A: Speak Easy accent modification training teaches you how to recognize and produce the sounds of American English. You practice with an instructor in an individual or group setting once per week, and you practice at home for an hour a day.  At the end of the course, most people see at least a 50 percent change in their speech. Visit the method page for more detailed information about the program.

4. Will I lose my accent?
A: Everyone speaks with some sort of an accent, and there is no such thing as the ideal speaker of any language. Accent modification training teaches you how to change your speech. Your accent will change, and people will be better able to understand you.

5. Will I sound American?
A: Probably not. If this is your goal, it is something that you can work on, but it will take more than one 13-session course. However, most people who speak a second language have some traces of an accent even after lengthy study and practice.

6. I am 72 years old; will this really work for me?
A: Absolutely. Only people who have a hearing loss or a speech impediment would have difficulty retraining their accent. Any person who is a fluent speaker of English can learn to speak differently. If you have learned English, you can definitely learn a new way to speak it.

7. How much does the program cost?
A: The fee for the initial speech analysis is $150. The cost for the lessons ranges from $500 - $1650, depending on which course best fits your needs. Materials cost between $100 and $195, depending on the package you choose (cassettes or CDs).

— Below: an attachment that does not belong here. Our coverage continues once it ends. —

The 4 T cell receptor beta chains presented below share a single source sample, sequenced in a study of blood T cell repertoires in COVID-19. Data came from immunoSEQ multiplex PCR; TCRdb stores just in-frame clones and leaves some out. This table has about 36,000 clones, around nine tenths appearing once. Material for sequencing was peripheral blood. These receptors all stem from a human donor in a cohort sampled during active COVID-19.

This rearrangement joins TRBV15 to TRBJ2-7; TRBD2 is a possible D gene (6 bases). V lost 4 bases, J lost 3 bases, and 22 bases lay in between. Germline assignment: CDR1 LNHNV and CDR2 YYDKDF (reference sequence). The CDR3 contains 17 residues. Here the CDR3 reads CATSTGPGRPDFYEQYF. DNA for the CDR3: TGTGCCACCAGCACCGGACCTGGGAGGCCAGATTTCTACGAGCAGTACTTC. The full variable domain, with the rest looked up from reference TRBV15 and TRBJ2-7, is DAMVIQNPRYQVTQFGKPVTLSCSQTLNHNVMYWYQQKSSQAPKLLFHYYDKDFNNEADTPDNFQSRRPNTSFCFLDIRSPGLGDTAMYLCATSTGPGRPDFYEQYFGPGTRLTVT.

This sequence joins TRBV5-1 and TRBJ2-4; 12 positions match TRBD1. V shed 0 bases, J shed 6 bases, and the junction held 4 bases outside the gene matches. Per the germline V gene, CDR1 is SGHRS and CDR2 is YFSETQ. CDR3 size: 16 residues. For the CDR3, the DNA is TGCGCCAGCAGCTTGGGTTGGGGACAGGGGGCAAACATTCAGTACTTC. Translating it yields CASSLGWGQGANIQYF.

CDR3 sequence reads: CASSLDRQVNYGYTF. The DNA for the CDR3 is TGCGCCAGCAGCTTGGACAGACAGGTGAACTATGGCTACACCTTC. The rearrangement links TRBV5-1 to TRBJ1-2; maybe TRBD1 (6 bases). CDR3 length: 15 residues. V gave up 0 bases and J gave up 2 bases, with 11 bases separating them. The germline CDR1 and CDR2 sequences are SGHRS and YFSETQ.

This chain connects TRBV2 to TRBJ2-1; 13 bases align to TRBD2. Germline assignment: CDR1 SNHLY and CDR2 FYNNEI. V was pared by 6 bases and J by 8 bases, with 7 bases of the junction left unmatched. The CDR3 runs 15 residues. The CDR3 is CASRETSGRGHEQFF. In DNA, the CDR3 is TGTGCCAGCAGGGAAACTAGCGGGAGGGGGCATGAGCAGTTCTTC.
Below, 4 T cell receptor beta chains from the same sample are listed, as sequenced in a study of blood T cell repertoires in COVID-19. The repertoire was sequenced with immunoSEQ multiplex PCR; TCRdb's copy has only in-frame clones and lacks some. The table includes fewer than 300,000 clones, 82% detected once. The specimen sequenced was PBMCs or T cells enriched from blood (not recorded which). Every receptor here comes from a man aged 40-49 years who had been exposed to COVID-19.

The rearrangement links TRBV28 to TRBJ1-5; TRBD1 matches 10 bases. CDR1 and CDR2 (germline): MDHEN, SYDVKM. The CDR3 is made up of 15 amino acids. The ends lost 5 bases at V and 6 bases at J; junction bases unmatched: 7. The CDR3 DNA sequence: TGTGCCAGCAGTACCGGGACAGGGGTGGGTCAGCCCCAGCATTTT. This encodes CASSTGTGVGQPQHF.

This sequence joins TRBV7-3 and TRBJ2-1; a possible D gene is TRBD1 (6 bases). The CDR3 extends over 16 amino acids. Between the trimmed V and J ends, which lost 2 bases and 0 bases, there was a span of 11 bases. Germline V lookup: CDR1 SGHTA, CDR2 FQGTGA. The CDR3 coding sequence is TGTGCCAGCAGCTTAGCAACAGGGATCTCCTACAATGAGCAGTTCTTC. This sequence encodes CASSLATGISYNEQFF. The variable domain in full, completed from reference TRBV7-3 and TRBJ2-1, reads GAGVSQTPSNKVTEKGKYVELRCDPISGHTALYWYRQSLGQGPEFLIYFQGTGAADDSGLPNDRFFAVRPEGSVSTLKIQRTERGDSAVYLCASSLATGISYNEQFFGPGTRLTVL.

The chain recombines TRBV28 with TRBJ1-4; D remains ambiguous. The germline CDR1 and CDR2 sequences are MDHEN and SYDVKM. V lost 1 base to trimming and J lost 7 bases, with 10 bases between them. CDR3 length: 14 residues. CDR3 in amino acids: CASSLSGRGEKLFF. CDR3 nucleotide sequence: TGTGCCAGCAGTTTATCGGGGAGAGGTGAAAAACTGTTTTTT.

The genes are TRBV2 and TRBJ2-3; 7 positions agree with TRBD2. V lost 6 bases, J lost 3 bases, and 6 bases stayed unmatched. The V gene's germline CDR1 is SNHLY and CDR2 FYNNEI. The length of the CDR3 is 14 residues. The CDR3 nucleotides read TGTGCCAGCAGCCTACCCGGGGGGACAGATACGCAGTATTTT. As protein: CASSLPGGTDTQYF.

8. Why did you choose Springfield as a location for your business?

9. I also wanted to congratulate you in you selection on the "Forty Under 40" that was recently announced by BusinessWest Magazine, the business journal for western Massachusetts.  The list recognizes the professional, civic, and community-oriented success of 40 young professionals working in the four counties of Western Mass. (Berkshire, Franklin, Hampden, and Hampshire). Nearly 100 nominations were received, with names submitted by fellow business owners, managers, and other professionals living or working in the BusinessWest readership area. Winners will be feted at a ceremony at the Log Cabin Banquet and Meeting House, in Holyoke on Thursday, June 21.

10. Links:
Linguists Weigh Costs and Benefits of Accents: http://www.npr.org/templates/story/story.php?storyId=10554046 

New York Times, Accents on the Wrong Syl-LA-ble: http://speakeasyenglish.com/_Media/nytimes_june2007_article.pdf  

11. How can people contact you?
Erica Walsh
Speak Easy Accent Modification
Springfield, MA
(413) 747-1700
erica@speakeasyenglish.com

Direct download: Erica_Walch_Interview_FINAL.mp3
Category:podcasts -- posted at: 3:09pm EST